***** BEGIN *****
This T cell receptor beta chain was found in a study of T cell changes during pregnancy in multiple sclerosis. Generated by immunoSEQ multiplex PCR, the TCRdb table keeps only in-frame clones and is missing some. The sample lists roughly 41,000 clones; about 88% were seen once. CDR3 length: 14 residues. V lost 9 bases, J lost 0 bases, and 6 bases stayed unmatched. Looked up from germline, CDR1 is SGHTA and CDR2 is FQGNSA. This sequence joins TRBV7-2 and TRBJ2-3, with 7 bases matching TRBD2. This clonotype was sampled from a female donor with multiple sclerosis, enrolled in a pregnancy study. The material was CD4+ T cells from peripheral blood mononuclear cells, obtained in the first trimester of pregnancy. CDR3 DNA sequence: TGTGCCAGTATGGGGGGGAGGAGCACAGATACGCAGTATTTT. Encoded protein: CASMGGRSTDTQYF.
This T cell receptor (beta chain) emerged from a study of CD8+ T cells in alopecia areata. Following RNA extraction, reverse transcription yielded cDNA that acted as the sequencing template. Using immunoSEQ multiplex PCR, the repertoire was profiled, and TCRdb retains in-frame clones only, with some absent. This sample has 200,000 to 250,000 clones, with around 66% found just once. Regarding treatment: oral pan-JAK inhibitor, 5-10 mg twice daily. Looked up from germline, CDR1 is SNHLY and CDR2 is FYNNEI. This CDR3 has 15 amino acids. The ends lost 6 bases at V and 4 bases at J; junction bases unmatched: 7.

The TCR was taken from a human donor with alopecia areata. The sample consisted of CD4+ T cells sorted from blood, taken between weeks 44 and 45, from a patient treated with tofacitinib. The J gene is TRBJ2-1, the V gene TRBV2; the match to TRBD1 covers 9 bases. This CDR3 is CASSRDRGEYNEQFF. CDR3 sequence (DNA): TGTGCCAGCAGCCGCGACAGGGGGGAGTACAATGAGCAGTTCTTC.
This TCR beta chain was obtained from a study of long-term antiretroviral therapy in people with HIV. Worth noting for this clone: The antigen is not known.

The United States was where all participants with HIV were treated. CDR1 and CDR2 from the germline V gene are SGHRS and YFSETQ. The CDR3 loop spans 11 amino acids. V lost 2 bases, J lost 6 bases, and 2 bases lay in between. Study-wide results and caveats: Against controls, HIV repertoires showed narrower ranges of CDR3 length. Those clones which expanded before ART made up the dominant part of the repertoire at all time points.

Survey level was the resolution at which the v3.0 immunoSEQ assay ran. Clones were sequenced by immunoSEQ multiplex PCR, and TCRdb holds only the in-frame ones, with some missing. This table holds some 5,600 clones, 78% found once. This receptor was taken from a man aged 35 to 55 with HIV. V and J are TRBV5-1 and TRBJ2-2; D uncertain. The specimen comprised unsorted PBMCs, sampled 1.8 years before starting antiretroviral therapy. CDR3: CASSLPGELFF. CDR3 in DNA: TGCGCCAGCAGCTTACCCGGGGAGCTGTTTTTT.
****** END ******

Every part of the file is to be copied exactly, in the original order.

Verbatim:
This T cell receptor beta chain was found in a study of T cell changes during pregnancy in multiple sclerosis. Generated by immunoSEQ multiplex PCR, the TCRdb table keeps only in-frame clones and is missing some. The sample lists roughly 41,000 clones; about 88% were seen once. CDR3 length: 14 residues. V lost 9 bases, J lost 0 bases, and 6 bases stayed unmatched. Looked up from germline, CDR1 is SGHTA and CDR2 is FQGNSA. This sequence joins TRBV7-2 and TRBJ2-3, with 7 bases matching TRBD2. This clonotype was sampled from a female donor with multiple sclerosis, enrolled in a pregnancy study. The material was CD4+ T cells from peripheral blood mononuclear cells, obtained in the first trimester of pregnancy. CDR3 DNA sequence: TGTGCCAGTATGGGGGGGAGGAGCACAGATACGCAGTATTTT. Encoded protein: CASMGGRSTDTQYF.
This T cell receptor (beta chain) emerged from a study of CD8+ T cells in alopecia areata. Following RNA extraction, reverse transcription yielded cDNA that acted as the sequencing template. Using immunoSEQ multiplex PCR, the repertoire was profiled, and TCRdb retains in-frame clones only, with some absent. This sample has 200,000 to 250,000 clones, with around 66% found just once. Regarding treatment: oral pan-JAK inhibitor, 5-10 mg twice daily. Looked up from germline, CDR1 is SNHLY and CDR2 is FYNNEI. This CDR3 has 15 amino acids. The ends lost 6 bases at V and 4 bases at J; junction bases unmatched: 7.

The TCR was taken from a human donor with alopecia areata. The sample consisted of CD4+ T cells sorted from blood, taken between weeks 44 and 45, from a patient treated with tofacitinib. The J gene is TRBJ2-1, the V gene TRBV2; the match to TRBD1 covers 9 bases. This CDR3 is CASSRDRGEYNEQFF. CDR3 sequence (DNA): TGTGCCAGCAGCCGCGACAGGGGGGAGTACAATGAGCAGTTCTTC.
This TCR beta chain was obtained from a study of long-term antiretroviral therapy in people with HIV. Worth noting for this clone: The antigen is not known.

The United States was where all participants with HIV were treated. CDR1 and CDR2 from the germline V gene are SGHRS and YFSETQ. The CDR3 loop spans 11 amino acids. V lost 2 bases, J lost 6 bases, and 2 bases lay in between. Study-wide results and caveats: Against controls, HIV repertoires showed narrower ranges of CDR3 length. Those clones which expanded before ART made up the dominant part of the repertoire at all time points.

Survey level was the resolution at which the v3.0 immunoSEQ assay ran. Clones were sequenced by immunoSEQ multiplex PCR, and TCRdb holds only the in-frame ones, with some missing. This table holds some 5,600 clones, 78% found once. This receptor was taken from a man aged 35 to 55 with HIV. V and J are TRBV5-1 and TRBJ2-2; D uncertain. The specimen comprised unsorted PBMCs, sampled 1.8 years before starting antiretroviral therapy. CDR3: CASSLPGELFF. CDR3 in DNA: TGCGCCAGCAGCTTACCCGGGGAGCTGTTTTTT.